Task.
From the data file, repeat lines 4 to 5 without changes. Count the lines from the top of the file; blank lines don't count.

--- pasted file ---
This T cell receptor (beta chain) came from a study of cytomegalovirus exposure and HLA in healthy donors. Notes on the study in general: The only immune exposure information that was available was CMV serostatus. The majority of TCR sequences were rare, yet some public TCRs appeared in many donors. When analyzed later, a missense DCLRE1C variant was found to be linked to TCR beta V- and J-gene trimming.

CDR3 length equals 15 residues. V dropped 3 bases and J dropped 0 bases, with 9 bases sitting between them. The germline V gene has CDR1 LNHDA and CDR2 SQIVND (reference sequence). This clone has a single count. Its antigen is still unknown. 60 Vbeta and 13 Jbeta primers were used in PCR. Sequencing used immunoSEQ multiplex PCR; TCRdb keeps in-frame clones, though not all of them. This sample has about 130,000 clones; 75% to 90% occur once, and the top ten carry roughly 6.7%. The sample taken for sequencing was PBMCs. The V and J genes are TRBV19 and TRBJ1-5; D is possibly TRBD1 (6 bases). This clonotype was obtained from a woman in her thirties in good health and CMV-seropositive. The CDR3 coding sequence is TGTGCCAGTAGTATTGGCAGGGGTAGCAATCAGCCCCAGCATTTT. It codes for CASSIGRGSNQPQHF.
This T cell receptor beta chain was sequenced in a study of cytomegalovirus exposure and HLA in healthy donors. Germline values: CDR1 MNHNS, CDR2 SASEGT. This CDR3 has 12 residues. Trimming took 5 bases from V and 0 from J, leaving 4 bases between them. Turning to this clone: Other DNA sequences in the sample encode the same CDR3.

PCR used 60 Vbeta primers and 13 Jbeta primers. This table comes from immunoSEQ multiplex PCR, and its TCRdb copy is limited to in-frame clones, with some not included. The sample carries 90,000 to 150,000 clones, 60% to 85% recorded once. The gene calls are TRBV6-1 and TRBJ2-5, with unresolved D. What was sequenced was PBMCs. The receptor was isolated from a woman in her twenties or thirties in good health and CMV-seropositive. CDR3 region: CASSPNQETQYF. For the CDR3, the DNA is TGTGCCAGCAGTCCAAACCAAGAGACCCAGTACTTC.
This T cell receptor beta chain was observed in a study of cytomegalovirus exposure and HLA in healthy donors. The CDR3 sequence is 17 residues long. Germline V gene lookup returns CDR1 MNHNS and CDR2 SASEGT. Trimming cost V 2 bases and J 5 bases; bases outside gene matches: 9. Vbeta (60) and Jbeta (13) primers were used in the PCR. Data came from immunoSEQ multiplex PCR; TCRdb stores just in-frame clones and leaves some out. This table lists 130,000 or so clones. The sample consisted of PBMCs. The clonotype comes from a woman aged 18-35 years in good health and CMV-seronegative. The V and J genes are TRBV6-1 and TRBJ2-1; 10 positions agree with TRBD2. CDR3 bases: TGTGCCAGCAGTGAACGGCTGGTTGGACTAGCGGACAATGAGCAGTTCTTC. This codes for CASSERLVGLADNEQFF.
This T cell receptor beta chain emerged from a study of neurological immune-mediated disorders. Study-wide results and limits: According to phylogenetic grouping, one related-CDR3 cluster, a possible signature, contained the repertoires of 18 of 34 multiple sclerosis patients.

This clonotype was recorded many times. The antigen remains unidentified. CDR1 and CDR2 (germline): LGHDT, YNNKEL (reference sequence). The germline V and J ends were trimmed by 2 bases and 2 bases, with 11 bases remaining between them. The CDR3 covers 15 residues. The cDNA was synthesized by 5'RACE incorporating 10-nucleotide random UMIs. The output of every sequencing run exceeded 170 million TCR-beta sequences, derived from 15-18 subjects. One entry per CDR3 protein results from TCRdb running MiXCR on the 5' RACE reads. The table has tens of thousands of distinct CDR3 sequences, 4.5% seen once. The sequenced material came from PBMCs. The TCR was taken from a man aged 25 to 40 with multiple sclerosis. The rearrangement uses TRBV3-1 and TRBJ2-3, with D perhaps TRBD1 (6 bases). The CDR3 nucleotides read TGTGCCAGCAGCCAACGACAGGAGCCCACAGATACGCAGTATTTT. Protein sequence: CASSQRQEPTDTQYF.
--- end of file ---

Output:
PCR used 60 Vbeta primers and 13 Jbeta primers. This table comes from immunoSEQ multiplex PCR, and its TCRdb copy is limited to in-frame clones, with some not included. The sample carries 90,000 to 150,000 clones, 60% to 85% recorded once. The gene calls are TRBV6-1 and TRBJ2-5, with unresolved D. What was sequenced was PBMCs. The receptor was isolated from a woman in her twenties or thirties in good health and CMV-seropositive. CDR3 region: CASSPNQETQYF. For the CDR3, the DNA is TGTGCCAGCAGTCCAAACCAAGAGACCCAGTACTTC.
This T cell receptor beta chain was observed in a study of cytomegalovirus exposure and HLA in healthy donors. The CDR3 sequence is 17 residues long. Germline V gene lookup returns CDR1 MNHNS and CDR2 SASEGT. Trimming cost V 2 bases and J 5 bases; bases outside gene matches: 9. Vbeta (60) and Jbeta (13) primers were used in the PCR. Data came from immunoSEQ multiplex PCR; TCRdb stores just in-frame clones and leaves some out. This table lists 130,000 or so clones. The sample consisted of PBMCs. The clonotype comes from a woman aged 18-35 years in good health and CMV-seronegative. The V and J genes are TRBV6-1 and TRBJ2-1; 10 positions agree with TRBD2. CDR3 bases: TGTGCCAGCAGTGAACGGCTGGTTGGACTAGCGGACAATGAGCAGTTCTTC. This codes for CASSERLVGLADNEQFF.